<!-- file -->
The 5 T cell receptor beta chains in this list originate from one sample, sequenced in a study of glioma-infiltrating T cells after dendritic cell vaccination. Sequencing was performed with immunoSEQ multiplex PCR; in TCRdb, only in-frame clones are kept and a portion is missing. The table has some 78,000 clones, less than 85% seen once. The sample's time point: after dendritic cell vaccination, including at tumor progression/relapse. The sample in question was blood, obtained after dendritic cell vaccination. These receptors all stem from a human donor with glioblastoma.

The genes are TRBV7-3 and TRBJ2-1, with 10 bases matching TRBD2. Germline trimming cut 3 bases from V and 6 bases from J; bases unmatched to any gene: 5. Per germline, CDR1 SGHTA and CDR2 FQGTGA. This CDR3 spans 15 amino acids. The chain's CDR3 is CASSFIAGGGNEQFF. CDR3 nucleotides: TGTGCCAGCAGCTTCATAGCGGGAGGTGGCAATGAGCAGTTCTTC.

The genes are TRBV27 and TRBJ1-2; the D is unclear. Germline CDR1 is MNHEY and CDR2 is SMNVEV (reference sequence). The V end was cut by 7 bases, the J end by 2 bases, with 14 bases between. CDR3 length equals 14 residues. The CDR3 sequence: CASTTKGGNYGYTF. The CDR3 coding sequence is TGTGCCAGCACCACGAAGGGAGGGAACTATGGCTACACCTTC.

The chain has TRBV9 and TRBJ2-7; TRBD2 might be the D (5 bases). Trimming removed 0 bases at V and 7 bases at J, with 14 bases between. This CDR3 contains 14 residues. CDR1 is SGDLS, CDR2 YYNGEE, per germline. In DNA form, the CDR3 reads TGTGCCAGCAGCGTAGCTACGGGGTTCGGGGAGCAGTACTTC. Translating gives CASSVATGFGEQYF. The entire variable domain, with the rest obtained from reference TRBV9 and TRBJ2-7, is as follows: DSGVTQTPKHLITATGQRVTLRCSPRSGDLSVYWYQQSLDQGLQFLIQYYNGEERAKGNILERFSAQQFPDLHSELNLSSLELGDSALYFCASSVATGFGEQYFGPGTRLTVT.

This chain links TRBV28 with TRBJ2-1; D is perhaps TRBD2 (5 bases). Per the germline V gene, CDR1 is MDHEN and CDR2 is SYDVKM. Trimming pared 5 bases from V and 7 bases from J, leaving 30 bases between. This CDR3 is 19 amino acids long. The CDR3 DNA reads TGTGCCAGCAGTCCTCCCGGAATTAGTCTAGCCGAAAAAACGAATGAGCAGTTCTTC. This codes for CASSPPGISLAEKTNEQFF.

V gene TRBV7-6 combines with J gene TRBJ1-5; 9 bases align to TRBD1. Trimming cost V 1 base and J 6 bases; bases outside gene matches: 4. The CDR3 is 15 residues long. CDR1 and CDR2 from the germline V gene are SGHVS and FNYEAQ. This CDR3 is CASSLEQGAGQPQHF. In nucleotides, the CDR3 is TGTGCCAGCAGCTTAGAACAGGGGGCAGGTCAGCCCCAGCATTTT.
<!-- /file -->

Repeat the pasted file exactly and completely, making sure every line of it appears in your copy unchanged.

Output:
The 5 T cell receptor beta chains in this list originate from one sample, sequenced in a study of glioma-infiltrating T cells after dendritic cell vaccination. Sequencing was performed with immunoSEQ multiplex PCR; in TCRdb, only in-frame clones are kept and a portion is missing. The table has some 78,000 clones, less than 85% seen once. The sample's time point: after dendritic cell vaccination, including at tumor progression/relapse. The sample in question was blood, obtained after dendritic cell vaccination. These receptors all stem from a human donor with glioblastoma.

The genes are TRBV7-3 and TRBJ2-1, with 10 bases matching TRBD2. Germline trimming cut 3 bases from V and 6 bases from J; bases unmatched to any gene: 5. Per germline, CDR1 SGHTA and CDR2 FQGTGA. This CDR3 spans 15 amino acids. The chain's CDR3 is CASSFIAGGGNEQFF. CDR3 nucleotides: TGTGCCAGCAGCTTCATAGCGGGAGGTGGCAATGAGCAGTTCTTC.

The genes are TRBV27 and TRBJ1-2; the D is unclear. Germline CDR1 is MNHEY and CDR2 is SMNVEV (reference sequence). The V end was cut by 7 bases, the J end by 2 bases, with 14 bases between. CDR3 length equals 14 residues. The CDR3 sequence: CASTTKGGNYGYTF. The CDR3 coding sequence is TGTGCCAGCACCACGAAGGGAGGGAACTATGGCTACACCTTC.

The chain has TRBV9 and TRBJ2-7; TRBD2 might be the D (5 bases). Trimming removed 0 bases at V and 7 bases at J, with 14 bases between. This CDR3 contains 14 residues. CDR1 is SGDLS, CDR2 YYNGEE, per germline. In DNA form, the CDR3 reads TGTGCCAGCAGCGTAGCTACGGGGTTCGGGGAGCAGTACTTC. Translating gives CASSVATGFGEQYF. The entire variable domain, with the rest obtained from reference TRBV9 and TRBJ2-7, is as follows: DSGVTQTPKHLITATGQRVTLRCSPRSGDLSVYWYQQSLDQGLQFLIQYYNGEERAKGNILERFSAQQFPDLHSELNLSSLELGDSALYFCASSVATGFGEQYFGPGTRLTVT.

This chain links TRBV28 with TRBJ2-1; D is perhaps TRBD2 (5 bases). Per the germline V gene, CDR1 is MDHEN and CDR2 is SYDVKM. Trimming pared 5 bases from V and 7 bases from J, leaving 30 bases between. This CDR3 is 19 amino acids long. The CDR3 DNA reads TGTGCCAGCAGTCCTCCCGGAATTAGTCTAGCCGAAAAAACGAATGAGCAGTTCTTC. This codes for CASSPPGISLAEKTNEQFF.

V gene TRBV7-6 combines with J gene TRBJ1-5; 9 bases align to TRBD1. Trimming cost V 1 base and J 6 bases; bases outside gene matches: 4. The CDR3 is 15 residues long. CDR1 and CDR2 from the germline V gene are SGHVS and FNYEAQ. This CDR3 is CASSLEQGAGQPQHF. In nucleotides, the CDR3 is TGTGCCAGCAGCTTAGAACAGGGGGCAGGTCAGCCCCAGCATTTT.